Online Program

Building Community Based Participatory Research Capacity in an Urban HIV/AIDS Community

Monday, November 2, 2015 : 10:30 a.m. - 10:50 a.m.

Alvan Quamina, JD, PhD, MPH, Section Chief--Clinical Services, Epidemiology & Vital Statistics, City of Berkeley, Public Health Division, Berkeley, CA
From 2010 through 2013, the Alameda AIDS Research Coalition—a consortium of UCSF and other academic researchers and community partners in Oakland, California—developed strong, long-term relationships that bridged the gap between research and communities by 1) developing trainings and forums to build the capacity of research partners to engage in community-involved research, 2) leveraging existing electronic infrastructure to build support mechanisms for community-involved research, and 3) seeding the next generation of STI/HIV research.  The AARC has held consistent meetings since Fall of 2010, has over 50 members and considers health disparities among African Americans (in prevention and treatment) as a high priority.   Even now, almost two years after federal support for the coalition has ended, the AARC continues to meet, to host forums, and to work together on research projects and research proposals.

The experience of the AARC offers many lessons about the differences in motivation, perspective and need between academic researchers and community members interested and/or involved in research.  Understanding these differences is key to designing a collaborative structure that can meet the diverse needs of diverse partners.  Issues of communication, power, and trust were tackled head-on, ultimately with positive results.  The AARC also developed an approach to community education and to academic research support that helped to ensure the sustained engagement of both academic researchers and community members.  The experience of the AARC offers a useful case study from which others interested in CBPR can learn.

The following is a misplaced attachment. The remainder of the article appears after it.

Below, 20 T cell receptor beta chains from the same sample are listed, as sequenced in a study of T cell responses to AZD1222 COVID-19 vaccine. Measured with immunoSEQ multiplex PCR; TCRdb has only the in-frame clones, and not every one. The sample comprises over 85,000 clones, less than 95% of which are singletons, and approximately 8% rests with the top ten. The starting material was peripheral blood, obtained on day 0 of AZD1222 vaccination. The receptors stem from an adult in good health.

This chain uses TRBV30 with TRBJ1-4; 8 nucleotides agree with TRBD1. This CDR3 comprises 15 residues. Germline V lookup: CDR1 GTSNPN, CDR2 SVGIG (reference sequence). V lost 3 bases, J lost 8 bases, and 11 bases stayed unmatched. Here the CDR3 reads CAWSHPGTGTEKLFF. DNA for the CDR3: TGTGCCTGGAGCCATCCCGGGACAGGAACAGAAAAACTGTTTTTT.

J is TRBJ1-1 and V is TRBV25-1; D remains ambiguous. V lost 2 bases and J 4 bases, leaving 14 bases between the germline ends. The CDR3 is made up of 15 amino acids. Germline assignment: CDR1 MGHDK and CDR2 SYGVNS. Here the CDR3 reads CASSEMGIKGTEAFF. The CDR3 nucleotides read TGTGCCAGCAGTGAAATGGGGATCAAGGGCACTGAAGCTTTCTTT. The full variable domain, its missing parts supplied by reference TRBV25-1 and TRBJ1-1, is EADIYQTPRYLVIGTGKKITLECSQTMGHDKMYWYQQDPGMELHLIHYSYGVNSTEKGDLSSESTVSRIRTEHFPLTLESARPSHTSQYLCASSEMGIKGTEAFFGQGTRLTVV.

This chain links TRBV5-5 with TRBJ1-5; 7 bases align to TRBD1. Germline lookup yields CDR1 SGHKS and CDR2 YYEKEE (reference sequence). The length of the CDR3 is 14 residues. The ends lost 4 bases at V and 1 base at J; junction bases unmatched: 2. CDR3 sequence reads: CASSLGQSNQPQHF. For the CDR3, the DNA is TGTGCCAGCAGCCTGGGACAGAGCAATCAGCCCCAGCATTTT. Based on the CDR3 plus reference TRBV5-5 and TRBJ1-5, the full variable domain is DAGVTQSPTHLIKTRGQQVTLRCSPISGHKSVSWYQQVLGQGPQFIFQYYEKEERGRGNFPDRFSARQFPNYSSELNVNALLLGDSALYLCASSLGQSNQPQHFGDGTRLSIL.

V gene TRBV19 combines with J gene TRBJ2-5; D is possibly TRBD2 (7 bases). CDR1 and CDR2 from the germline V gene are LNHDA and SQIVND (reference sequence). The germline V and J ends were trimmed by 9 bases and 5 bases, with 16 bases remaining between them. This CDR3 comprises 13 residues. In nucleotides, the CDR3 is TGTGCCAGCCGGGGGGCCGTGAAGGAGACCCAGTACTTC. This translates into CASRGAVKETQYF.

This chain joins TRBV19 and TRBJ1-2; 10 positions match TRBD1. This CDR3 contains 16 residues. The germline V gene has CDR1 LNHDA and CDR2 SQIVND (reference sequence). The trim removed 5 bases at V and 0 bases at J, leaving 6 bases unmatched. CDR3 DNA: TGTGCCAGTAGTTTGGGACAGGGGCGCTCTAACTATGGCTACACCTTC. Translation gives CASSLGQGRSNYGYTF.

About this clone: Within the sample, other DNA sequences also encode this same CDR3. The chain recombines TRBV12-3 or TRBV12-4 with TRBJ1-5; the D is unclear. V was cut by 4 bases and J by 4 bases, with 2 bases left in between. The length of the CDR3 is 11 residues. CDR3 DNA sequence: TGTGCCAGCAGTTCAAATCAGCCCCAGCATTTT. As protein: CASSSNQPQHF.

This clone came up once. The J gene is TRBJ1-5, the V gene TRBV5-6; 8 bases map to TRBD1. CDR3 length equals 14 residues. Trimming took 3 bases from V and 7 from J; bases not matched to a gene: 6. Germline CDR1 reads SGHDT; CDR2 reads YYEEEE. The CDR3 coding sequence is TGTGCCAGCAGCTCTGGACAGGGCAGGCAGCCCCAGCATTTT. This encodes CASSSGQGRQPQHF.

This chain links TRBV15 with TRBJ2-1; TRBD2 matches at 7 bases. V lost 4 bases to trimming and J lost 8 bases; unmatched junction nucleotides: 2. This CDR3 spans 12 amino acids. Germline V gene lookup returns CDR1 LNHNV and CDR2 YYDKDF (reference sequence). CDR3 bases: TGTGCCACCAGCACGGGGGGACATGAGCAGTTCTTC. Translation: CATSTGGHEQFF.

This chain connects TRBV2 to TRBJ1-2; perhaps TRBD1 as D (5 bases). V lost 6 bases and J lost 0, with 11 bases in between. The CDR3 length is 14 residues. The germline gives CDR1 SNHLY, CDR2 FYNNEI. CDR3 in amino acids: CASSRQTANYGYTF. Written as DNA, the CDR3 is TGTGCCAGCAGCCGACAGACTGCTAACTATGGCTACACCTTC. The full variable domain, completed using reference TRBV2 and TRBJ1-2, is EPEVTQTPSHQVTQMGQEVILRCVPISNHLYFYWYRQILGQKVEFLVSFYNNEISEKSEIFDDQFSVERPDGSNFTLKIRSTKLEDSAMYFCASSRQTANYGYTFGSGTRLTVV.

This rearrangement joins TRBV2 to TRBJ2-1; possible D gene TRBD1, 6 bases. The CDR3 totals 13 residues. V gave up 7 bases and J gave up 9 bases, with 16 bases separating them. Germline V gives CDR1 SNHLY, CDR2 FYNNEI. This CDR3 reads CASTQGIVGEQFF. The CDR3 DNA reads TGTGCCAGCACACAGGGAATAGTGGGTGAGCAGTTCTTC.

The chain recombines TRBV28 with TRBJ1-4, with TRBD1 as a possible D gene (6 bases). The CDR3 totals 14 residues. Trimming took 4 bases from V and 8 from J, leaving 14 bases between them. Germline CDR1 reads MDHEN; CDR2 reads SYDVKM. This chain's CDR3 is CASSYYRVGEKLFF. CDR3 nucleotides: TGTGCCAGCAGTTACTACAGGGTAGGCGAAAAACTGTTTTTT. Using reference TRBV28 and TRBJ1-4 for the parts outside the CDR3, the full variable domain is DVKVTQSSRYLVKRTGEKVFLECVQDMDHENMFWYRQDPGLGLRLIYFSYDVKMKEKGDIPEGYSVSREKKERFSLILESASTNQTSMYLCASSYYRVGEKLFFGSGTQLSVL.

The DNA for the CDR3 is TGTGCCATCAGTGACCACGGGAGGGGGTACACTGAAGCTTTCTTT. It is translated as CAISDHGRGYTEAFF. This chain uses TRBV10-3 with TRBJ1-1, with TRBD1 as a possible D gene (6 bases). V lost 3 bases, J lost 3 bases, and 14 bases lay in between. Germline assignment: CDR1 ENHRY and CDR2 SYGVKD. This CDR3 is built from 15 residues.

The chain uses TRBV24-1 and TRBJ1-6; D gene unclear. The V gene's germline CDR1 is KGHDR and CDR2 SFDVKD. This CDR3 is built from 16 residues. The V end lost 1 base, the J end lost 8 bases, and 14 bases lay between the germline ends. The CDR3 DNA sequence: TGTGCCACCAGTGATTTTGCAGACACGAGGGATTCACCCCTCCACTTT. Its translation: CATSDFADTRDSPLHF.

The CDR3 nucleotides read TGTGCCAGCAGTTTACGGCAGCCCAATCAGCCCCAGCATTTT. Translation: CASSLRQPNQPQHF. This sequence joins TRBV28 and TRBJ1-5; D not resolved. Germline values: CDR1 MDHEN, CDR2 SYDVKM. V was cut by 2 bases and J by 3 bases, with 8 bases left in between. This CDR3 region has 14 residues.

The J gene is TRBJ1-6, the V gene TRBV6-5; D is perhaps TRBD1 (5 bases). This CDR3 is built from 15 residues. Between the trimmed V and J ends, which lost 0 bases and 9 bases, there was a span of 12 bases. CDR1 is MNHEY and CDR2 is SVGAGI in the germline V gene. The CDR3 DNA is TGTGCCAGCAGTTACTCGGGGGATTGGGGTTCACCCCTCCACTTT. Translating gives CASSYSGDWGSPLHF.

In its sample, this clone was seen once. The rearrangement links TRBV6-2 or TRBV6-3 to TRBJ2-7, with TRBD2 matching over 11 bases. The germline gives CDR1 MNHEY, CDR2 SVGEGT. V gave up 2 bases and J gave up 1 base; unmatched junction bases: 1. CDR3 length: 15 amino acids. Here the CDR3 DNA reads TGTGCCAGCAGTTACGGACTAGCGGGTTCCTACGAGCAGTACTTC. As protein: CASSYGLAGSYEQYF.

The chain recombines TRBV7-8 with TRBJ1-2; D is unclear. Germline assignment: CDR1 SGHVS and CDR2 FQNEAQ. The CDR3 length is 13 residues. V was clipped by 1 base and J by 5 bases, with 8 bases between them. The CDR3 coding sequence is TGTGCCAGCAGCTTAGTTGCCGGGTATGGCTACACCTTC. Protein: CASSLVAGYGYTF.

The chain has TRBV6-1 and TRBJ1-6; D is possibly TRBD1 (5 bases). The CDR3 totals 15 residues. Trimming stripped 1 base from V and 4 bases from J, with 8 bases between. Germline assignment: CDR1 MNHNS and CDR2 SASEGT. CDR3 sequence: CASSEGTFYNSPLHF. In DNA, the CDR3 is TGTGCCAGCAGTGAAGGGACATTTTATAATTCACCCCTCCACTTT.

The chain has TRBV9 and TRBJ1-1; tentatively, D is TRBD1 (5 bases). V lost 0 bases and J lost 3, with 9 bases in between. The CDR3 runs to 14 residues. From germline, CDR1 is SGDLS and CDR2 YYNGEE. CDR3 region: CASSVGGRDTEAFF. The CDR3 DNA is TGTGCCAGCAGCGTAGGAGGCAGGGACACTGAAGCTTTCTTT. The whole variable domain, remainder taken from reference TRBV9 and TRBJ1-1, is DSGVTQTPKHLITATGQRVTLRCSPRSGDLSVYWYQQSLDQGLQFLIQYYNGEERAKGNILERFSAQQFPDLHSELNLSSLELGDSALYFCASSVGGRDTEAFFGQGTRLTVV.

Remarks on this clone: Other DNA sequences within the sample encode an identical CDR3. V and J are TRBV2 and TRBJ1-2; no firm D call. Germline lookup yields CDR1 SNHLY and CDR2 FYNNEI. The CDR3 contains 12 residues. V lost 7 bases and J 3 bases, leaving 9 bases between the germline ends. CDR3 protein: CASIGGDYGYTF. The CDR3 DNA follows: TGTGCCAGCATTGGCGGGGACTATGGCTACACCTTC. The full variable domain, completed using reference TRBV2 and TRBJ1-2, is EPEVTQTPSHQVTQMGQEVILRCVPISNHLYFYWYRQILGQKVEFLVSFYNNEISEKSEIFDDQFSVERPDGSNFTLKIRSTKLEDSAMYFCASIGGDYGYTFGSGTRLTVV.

Learning Areas:

Public health or related research

Learning Objectives:
Identify useful and effective components of a CBPR capacity building program Differentiate between the likely motives, goals and objectives of academic researchers, and those of community-based researchers Identify challenges and barriers to successful CBPR partnership between academia and the (non-academic) community Identify best practices for maximizing engagement, trust and effective collaboration between academia and the (non-academic) community Design approaches to CBPR and to CBPR capacity building that maximize the likelihood of project success

Keyword(s): Community-Based Research (CBPR), HIV/AIDS

Presenting author's disclosure statement:

Qualified on the content I am responsible for because: I have served for 3+ years as the community-based principal investigator (working together with an academia-based principal investigator) on a CBPR capacity building project funded by the National Institute on Minority Health and Health Disparities, which founded the Alameda AIDS Research Coalition –a consortium of health sciences investigators at UCSF (academic researchers), community-based organizations that serve the African American community (CBO researchers), and community members (community researchers) seeking to answer significant scientific STI/HIV research questions.
Any relevant financial relationships? No

I agree to comply with the American Public Health Association Conflict of Interest and Commercial Support Guidelines, and to disclose to the participants any off-label or experimental uses of a commercial product or service discussed in my presentation.